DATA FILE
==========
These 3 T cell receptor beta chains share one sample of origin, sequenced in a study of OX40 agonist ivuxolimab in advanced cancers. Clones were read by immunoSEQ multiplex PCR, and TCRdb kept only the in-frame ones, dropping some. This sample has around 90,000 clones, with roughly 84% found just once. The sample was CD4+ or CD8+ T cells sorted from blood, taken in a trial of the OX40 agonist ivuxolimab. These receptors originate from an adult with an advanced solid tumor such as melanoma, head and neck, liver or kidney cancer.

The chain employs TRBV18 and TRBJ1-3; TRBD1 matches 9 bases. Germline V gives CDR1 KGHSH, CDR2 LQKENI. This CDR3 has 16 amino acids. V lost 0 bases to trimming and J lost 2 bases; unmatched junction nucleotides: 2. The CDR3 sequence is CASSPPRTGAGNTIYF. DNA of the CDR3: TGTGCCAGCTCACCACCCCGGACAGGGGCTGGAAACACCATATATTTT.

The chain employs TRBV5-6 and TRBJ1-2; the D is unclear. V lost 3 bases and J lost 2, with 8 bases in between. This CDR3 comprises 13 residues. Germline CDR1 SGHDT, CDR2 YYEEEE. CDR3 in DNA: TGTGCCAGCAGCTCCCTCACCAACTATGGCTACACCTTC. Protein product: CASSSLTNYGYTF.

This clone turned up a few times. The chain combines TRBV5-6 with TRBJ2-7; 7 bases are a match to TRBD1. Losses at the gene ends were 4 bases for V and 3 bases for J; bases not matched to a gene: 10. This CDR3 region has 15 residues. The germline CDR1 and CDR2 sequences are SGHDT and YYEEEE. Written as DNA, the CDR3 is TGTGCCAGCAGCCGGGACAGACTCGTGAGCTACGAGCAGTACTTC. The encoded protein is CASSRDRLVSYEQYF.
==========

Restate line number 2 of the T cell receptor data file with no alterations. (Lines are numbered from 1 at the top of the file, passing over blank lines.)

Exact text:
The chain employs TRBV18 and TRBJ1-3; TRBD1 matches 9 bases. Germline V gives CDR1 KGHSH, CDR2 LQKENI. This CDR3 has 16 amino acids. V lost 0 bases to trimming and J lost 2 bases; unmatched junction nucleotides: 2. The CDR3 sequence is CASSPPRTGAGNTIYF. DNA of the CDR3: TGTGCCAGCTCACCACCCCGGACAGGGGCTGGAAACACCATATATTTT.